Of course, the University of Canterbury is no stranger to the prestigious Swedish awards. One its earliest graduates, Lord Ernest Rutherford won the Nobel Prize for his research on radioactivity.
Harnessing New Zealand’s world changing research by some of the globe’s most innovative thinkers
At the bequest of John Angus Erskine, a Canterbury College (forerunner of the university) graduate and peer of Ernest Rutherford, each year some 75 distinguished, international academic visitors from Faculties of Commerce, Engineering or Science are invited to the University of Canterbury for one to three months for the purpose of giving lectures in their areas of expertise. UC has become the global meeting place for top research professionals.
Last year UC welcomed seventy-five top academics from around the world as Erskine Fellows and sent over forty of its own research staff on Erskine sabbaticals.
Since its establishment in 1873, the University of Canterbury has had a long and proud history of producing graduates that change the world. Lord Ernest Rutherford studied at Canterbury College from 1890 to 1894 and began the research that would lead him to split the atom in 1917. Sir William Pickering attended Canterbury College in the 1930’s before immigrating to the United States. He headed NASA's Jet Propulsion Laboratory which propelled the USA to the fore of the Space Race in the 1960’s.
The commitment to world changing research continues: University of Canterbury student Matthew Keir, won the ICT and Creative Industries category prize at this year's MacDiarmid Young Scientists of the Year Awards, ( New Zealand’s most prestigious science and technology awards).
A long and proud history of producing graduates that change the world.
Matthew's work focuses on the development of low-cost technologies capable of overlaying virtual images over what a person sees through their eyes – creating augmented reality. For surgeons, such technology would effectively give them X-ray vision.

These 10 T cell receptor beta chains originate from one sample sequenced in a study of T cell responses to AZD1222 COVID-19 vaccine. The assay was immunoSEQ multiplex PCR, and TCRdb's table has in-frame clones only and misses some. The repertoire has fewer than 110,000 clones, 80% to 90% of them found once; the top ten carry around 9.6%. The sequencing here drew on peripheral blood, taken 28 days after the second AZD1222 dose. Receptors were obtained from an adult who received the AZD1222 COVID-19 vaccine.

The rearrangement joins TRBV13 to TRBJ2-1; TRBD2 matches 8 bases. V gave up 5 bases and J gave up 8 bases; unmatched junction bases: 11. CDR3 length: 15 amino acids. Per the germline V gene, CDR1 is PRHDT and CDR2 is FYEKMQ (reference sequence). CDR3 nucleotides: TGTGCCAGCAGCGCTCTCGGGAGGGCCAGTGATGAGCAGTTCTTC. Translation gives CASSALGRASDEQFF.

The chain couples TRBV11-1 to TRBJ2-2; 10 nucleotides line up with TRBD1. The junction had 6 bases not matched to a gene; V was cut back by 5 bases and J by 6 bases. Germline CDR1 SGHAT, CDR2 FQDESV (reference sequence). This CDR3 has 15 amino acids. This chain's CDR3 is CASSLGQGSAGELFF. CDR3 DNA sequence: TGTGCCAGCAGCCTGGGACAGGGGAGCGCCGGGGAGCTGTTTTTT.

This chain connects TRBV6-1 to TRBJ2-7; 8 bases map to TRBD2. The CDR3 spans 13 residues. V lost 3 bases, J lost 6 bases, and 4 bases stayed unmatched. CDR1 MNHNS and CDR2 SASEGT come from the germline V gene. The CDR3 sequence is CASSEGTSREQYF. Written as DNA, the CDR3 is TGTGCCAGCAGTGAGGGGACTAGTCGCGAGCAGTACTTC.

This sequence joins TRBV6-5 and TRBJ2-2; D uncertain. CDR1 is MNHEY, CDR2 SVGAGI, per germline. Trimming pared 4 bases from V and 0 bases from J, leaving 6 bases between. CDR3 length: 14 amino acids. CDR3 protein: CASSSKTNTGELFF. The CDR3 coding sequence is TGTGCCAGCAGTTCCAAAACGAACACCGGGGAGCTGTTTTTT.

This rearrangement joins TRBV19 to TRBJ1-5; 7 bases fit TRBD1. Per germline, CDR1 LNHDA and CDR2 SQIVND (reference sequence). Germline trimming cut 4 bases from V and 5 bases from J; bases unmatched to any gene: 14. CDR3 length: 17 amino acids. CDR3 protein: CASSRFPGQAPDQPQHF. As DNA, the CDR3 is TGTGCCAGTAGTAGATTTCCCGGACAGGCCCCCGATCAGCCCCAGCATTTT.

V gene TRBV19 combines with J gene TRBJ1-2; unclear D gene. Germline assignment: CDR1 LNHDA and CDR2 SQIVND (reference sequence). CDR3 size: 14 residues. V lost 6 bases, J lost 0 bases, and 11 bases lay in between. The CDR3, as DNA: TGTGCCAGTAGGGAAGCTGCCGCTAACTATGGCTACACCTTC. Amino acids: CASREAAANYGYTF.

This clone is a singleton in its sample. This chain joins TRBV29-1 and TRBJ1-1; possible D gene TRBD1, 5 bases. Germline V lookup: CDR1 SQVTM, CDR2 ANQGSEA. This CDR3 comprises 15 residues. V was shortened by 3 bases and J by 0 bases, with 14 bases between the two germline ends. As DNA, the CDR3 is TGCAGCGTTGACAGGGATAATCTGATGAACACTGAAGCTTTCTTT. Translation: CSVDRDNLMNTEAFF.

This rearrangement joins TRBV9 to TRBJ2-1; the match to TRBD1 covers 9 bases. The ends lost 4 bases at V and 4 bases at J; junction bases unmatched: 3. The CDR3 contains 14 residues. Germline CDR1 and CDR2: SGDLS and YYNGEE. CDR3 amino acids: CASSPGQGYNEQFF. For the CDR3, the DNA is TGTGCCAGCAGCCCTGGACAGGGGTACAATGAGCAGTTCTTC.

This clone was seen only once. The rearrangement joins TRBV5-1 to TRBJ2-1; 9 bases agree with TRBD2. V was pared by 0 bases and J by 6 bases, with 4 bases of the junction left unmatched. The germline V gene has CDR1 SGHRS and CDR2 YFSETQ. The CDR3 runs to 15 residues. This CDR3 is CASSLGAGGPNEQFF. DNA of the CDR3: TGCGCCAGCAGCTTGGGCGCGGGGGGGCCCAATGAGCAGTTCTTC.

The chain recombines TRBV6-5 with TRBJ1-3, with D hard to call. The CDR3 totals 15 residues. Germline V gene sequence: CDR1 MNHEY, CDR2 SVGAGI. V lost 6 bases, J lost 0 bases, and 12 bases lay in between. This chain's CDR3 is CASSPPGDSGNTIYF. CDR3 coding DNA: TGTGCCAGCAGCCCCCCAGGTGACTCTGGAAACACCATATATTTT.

Matthew was only one of several UC young researchers to be recognised at the MacDiarmid Young Scientists of the Year Awards. For the second year in a row, the awards have been dominated by University of Canterbury students.
The previous year’s winner, Bioengineering PhD student, Andrew Rudge, was recognised for his groundbreaking work in patient agitation/sedation technology. MacDiarmid Award panel judges weren’t the only ones to recognise Andrew’s work: CNN announced it was one of the “50 technologies to watch over the next decade”. (CNN 29 September 2004 ).
University of Canterbury PhD students carrying out research with the MacDiarmid Institute of Advanced Materials and Nanotechnology, James Muys and David Melville have been short-listed out of seventy entries from around the world in an international nanotechnology business plan competition. Their idea involves developing a nanotechnology technique, called bioImprint, which may revolutionise the way in which biomedical and pharmaceutical industries detect diseases, diagnose cancer or test drugs. The bioImprint is a both a device and a process for replicating cell topography for analysis using high-resolution imaging tools such as the Atomic Force Microscope (AFM).